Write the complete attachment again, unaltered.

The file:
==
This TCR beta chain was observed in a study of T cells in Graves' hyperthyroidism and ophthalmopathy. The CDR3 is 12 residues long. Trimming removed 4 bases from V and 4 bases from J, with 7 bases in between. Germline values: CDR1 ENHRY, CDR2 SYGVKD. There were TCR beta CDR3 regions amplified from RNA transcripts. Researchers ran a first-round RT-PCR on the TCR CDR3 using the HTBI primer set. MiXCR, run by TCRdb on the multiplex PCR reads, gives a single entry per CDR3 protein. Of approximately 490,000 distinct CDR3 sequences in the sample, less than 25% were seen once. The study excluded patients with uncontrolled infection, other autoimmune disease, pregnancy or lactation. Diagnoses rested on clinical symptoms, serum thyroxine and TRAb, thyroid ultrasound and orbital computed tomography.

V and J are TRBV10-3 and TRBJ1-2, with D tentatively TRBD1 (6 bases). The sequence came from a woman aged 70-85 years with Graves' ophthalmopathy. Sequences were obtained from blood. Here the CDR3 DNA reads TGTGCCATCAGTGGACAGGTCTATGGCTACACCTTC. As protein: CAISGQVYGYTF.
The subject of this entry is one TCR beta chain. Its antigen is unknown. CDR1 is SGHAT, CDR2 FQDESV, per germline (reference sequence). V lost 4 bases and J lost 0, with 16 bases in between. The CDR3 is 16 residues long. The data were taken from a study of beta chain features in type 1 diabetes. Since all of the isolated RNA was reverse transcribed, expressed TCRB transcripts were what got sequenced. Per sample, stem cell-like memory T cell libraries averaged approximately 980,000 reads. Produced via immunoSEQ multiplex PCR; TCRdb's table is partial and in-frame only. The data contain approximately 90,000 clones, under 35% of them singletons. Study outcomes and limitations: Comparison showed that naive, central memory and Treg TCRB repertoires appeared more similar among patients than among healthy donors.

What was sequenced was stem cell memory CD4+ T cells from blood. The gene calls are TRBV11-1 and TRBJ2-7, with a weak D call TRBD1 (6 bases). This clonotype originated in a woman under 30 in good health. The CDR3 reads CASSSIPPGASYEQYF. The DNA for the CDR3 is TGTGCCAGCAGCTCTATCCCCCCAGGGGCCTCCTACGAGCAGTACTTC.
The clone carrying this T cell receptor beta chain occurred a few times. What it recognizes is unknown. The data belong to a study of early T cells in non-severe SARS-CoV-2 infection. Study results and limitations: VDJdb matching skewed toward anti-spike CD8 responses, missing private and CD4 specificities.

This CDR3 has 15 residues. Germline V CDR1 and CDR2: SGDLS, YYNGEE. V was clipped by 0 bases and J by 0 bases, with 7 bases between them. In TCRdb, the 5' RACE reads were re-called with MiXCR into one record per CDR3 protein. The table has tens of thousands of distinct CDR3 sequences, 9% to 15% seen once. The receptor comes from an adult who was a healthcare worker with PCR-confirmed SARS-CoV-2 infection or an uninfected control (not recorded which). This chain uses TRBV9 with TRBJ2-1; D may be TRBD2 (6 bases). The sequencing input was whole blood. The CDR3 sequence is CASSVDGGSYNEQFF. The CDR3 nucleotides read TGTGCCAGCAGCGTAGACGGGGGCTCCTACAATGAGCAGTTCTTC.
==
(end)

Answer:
This TCR beta chain was observed in a study of T cells in Graves' hyperthyroidism and ophthalmopathy. The CDR3 is 12 residues long. Trimming removed 4 bases from V and 4 bases from J, with 7 bases in between. Germline values: CDR1 ENHRY, CDR2 SYGVKD. There were TCR beta CDR3 regions amplified from RNA transcripts. Researchers ran a first-round RT-PCR on the TCR CDR3 using the HTBI primer set. MiXCR, run by TCRdb on the multiplex PCR reads, gives a single entry per CDR3 protein. Of approximately 490,000 distinct CDR3 sequences in the sample, less than 25% were seen once. The study excluded patients with uncontrolled infection, other autoimmune disease, pregnancy or lactation. Diagnoses rested on clinical symptoms, serum thyroxine and TRAb, thyroid ultrasound and orbital computed tomography.

V and J are TRBV10-3 and TRBJ1-2, with D tentatively TRBD1 (6 bases). The sequence came from a woman aged 70-85 years with Graves' ophthalmopathy. Sequences were obtained from blood. Here the CDR3 DNA reads TGTGCCATCAGTGGACAGGTCTATGGCTACACCTTC. As protein: CAISGQVYGYTF.
The subject of this entry is one TCR beta chain. Its antigen is unknown. CDR1 is SGHAT, CDR2 FQDESV, per germline (reference sequence). V lost 4 bases and J lost 0, with 16 bases in between. The CDR3 is 16 residues long. The data were taken from a study of beta chain features in type 1 diabetes. Since all of the isolated RNA was reverse transcribed, expressed TCRB transcripts were what got sequenced. Per sample, stem cell-like memory T cell libraries averaged approximately 980,000 reads. Produced via immunoSEQ multiplex PCR; TCRdb's table is partial and in-frame only. The data contain approximately 90,000 clones, under 35% of them singletons. Study outcomes and limitations: Comparison showed that naive, central memory and Treg TCRB repertoires appeared more similar among patients than among healthy donors.

What was sequenced was stem cell memory CD4+ T cells from blood. The gene calls are TRBV11-1 and TRBJ2-7, with a weak D call TRBD1 (6 bases). This clonotype originated in a woman under 30 in good health. The CDR3 reads CASSSIPPGASYEQYF. The DNA for the CDR3 is TGTGCCAGCAGCTCTATCCCCCCAGGGGCCTCCTACGAGCAGTACTTC.
The clone carrying this T cell receptor beta chain occurred a few times. What it recognizes is unknown. The data belong to a study of early T cells in non-severe SARS-CoV-2 infection. Study results and limitations: VDJdb matching skewed toward anti-spike CD8 responses, missing private and CD4 specificities.

This CDR3 has 15 residues. Germline V CDR1 and CDR2: SGDLS, YYNGEE. V was clipped by 0 bases and J by 0 bases, with 7 bases between them. In TCRdb, the 5' RACE reads were re-called with MiXCR into one record per CDR3 protein. The table has tens of thousands of distinct CDR3 sequences, 9% to 15% seen once. The receptor comes from an adult who was a healthcare worker with PCR-confirmed SARS-CoV-2 infection or an uninfected control (not recorded which). This chain uses TRBV9 with TRBJ2-1; D may be TRBD2 (6 bases). The sequencing input was whole blood. The CDR3 sequence is CASSVDGGSYNEQFF. The CDR3 nucleotides read TGTGCCAGCAGCGTAGACGGGGGCTCCTACAATGAGCAGTTCTTC.